I have an android app that talks to a program on a PC. I'm using the Android (Java) Socket class. If I stop and restart the PC app the next time I send something from Android I get an IO Exception "Broken Pipe". My question is not about that. Here's the question:

After getting the broken pipe exception if I query the Socket's isClosed() method it returns false (i.e., it's not closed), and if I query the Socket's isConnected() method it returns true, i.e., that it IS connected. Could someone please explain these results to me? Thanks in advance!

  • Samir, that link is about what a broken pipe exception means. I already understand that; that's why I said my question is not about that. I want to understand the return values I'm getting from the two Socket methods. I've updated the title to clarify this.
    – user316117
    Jun 5, 2012 at 14:50

3 Answers 3


Broken pipe means pretty much exactly what you're talking about here. The program on your side still has its socket wide open, but the socket on the other side is no longer in communication, and didn't go through the standard "close pipe" procedure. This can happen if the other side lost power suddenly, if the physical line was severed, or whatever. As such, locally the socket is registering as both open and connected - it's just connected to a broken pipe. Did you wish some practical advice here, or just the theory?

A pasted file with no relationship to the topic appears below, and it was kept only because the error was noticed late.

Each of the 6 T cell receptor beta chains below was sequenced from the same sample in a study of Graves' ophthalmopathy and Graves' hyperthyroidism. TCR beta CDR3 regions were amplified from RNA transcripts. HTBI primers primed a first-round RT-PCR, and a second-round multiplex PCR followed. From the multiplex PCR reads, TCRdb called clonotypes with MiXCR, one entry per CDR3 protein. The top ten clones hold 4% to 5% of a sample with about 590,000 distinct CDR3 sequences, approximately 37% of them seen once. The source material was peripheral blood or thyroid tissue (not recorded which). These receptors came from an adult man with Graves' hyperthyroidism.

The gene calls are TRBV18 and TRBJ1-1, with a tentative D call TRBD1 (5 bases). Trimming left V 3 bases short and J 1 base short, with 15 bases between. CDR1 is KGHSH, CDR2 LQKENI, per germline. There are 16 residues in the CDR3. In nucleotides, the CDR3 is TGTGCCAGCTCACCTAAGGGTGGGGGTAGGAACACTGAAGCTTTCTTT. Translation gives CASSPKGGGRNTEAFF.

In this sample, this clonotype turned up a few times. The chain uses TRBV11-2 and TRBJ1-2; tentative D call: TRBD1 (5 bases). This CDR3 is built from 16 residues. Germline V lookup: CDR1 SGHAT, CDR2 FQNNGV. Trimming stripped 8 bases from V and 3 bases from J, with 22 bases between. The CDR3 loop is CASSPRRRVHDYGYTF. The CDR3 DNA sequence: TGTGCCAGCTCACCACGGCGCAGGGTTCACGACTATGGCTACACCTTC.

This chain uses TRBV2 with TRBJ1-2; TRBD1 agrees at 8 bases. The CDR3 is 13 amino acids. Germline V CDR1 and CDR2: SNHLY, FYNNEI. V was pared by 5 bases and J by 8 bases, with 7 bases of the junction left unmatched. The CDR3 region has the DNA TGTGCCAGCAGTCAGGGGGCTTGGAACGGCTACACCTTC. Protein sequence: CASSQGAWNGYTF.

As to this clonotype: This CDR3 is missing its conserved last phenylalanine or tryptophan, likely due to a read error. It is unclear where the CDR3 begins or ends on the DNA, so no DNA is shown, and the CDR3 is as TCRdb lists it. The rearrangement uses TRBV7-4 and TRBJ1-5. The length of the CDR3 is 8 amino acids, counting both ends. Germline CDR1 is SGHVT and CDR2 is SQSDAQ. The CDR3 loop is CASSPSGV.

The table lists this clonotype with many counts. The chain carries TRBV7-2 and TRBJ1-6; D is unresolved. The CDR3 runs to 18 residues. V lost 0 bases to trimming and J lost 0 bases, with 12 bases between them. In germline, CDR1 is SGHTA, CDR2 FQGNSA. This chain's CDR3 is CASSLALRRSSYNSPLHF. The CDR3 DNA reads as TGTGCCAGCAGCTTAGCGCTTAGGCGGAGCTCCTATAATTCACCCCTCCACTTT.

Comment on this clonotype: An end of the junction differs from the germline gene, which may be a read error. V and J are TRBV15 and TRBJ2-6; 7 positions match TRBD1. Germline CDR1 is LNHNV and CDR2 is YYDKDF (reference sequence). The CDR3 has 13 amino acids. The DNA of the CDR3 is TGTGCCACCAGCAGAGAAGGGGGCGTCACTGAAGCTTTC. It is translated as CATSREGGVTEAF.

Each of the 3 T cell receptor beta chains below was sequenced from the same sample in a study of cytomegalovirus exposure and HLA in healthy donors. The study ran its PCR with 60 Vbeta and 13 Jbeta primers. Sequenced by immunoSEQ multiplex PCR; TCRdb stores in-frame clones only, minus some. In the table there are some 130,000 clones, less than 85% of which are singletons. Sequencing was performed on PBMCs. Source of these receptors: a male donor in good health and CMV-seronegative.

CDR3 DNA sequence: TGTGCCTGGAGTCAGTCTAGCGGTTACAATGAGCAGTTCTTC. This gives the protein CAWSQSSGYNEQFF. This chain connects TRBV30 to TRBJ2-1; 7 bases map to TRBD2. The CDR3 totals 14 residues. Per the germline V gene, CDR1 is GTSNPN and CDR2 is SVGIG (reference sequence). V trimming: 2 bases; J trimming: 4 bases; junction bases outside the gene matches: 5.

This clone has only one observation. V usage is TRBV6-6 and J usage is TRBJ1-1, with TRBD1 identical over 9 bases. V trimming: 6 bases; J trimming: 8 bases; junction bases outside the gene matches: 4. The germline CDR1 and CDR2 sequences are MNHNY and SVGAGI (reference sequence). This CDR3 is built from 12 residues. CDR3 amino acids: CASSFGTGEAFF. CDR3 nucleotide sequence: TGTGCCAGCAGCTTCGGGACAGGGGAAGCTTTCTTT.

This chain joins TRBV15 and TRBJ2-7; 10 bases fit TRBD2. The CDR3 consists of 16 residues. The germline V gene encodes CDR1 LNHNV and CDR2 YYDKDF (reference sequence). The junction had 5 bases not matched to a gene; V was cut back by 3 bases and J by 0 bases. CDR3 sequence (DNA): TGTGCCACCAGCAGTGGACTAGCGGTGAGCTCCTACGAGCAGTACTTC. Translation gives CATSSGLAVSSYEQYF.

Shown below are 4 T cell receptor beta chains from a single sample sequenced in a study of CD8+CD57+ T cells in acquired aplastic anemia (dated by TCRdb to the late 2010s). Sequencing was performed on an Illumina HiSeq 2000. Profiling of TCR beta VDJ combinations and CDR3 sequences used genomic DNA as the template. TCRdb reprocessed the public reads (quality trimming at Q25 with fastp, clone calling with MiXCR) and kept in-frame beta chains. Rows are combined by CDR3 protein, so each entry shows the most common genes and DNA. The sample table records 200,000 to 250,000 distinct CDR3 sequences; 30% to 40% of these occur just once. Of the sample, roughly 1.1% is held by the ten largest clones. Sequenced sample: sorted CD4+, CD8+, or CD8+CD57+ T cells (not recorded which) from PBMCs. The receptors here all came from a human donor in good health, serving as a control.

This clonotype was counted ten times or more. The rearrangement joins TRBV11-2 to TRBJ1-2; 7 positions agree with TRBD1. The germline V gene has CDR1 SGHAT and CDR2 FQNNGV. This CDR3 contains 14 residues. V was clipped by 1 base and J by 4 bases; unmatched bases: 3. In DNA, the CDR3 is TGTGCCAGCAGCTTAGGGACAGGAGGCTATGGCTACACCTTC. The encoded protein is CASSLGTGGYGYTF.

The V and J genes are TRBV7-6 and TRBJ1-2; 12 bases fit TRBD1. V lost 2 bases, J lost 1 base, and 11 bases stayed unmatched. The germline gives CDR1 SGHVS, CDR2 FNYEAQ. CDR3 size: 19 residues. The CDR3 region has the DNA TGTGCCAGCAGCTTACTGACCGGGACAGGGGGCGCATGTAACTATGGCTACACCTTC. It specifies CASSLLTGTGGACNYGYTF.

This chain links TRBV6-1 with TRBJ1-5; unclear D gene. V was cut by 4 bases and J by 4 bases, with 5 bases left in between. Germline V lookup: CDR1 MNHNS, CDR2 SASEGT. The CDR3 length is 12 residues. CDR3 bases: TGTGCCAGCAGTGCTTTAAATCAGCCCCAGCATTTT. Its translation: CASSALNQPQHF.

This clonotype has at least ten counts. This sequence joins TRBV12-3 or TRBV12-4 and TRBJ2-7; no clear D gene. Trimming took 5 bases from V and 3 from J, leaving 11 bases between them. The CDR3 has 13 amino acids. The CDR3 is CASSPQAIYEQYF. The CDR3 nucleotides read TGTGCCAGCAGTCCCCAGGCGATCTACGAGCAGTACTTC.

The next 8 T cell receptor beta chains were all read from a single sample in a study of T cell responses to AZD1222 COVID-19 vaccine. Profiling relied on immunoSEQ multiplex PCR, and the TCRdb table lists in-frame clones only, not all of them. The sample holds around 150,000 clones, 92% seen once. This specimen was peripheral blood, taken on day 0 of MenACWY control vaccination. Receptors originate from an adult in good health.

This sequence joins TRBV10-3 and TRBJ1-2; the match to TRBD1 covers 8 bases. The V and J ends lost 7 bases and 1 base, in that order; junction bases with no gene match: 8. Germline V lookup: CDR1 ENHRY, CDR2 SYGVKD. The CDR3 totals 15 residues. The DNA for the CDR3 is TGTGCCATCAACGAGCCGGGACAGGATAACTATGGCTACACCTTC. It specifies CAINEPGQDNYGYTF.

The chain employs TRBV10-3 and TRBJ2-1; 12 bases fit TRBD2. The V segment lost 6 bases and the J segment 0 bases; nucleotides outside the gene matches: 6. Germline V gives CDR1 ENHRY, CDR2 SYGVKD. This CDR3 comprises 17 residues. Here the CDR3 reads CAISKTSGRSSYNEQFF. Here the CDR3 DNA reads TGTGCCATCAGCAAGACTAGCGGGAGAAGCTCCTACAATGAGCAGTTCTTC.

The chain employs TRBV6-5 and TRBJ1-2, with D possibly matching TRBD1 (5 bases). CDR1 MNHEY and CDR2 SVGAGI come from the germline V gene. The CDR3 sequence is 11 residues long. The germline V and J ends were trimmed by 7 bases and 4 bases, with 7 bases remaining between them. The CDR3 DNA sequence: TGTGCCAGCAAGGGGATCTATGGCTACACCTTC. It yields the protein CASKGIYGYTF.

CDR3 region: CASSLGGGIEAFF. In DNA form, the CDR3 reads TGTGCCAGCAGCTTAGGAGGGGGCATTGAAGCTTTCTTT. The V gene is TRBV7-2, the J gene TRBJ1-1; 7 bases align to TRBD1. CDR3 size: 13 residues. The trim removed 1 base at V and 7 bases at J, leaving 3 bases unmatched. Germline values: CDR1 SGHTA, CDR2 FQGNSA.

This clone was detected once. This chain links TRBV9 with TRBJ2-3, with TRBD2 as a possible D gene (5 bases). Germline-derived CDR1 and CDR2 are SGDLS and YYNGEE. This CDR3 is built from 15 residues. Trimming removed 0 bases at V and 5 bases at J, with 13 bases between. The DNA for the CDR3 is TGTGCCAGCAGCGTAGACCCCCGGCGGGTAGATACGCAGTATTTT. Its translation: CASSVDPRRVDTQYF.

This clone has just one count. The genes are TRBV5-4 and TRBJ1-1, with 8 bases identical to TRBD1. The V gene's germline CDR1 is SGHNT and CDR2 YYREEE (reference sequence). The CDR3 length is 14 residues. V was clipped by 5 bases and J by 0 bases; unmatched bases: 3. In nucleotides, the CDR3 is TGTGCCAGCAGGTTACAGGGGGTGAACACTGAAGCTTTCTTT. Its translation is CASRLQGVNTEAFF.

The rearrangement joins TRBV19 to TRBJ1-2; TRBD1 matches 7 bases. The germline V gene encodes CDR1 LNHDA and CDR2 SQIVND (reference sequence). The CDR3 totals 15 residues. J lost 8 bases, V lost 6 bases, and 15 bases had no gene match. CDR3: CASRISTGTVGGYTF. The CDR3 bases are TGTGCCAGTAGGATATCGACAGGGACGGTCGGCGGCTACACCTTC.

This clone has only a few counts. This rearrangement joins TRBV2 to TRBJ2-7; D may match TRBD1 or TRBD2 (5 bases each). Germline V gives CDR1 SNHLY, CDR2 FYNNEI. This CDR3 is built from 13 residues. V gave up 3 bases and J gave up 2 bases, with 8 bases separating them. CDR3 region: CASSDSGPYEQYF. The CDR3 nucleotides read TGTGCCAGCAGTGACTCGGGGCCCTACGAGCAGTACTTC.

• I wanted to understand the Socket's response to find out if there is something I can query of the socket to know when I've lost my communication channel and those seemed like to two most likely methods. So does this mean that when the pipe breaks the first clue I'll have is landing in the "catch" portion of the "try - catch" block when I send something?
    – user316117
    Jun 5, 2012 at 14:59
  • pretty much. The whole point of a broken pipe is that it's not anything that happened locally, and your system wasn't informed it was happening when it happened.
    – Ben Barden
    Jun 5, 2012 at 15:19

Socket.isClosed() and Socket.isConnected() only tell you what you have done to the socket. They aren't there to tell you anything about the state of the connection. You haven't closed the socket: it's open. You connected the socket: it's connected.

When you get any IOException operating a Socket other than SocketTimeoutException you must close the socket.


I got same problem when I was trying to send data from my Android App to a bluetooth module attached to an Arduino, and it it took me too long until I changed the bluetooth module with a new one and everything start working perfectly, so it is also worth checking your hardware, specially if you are confident about your code and running out of solutions.

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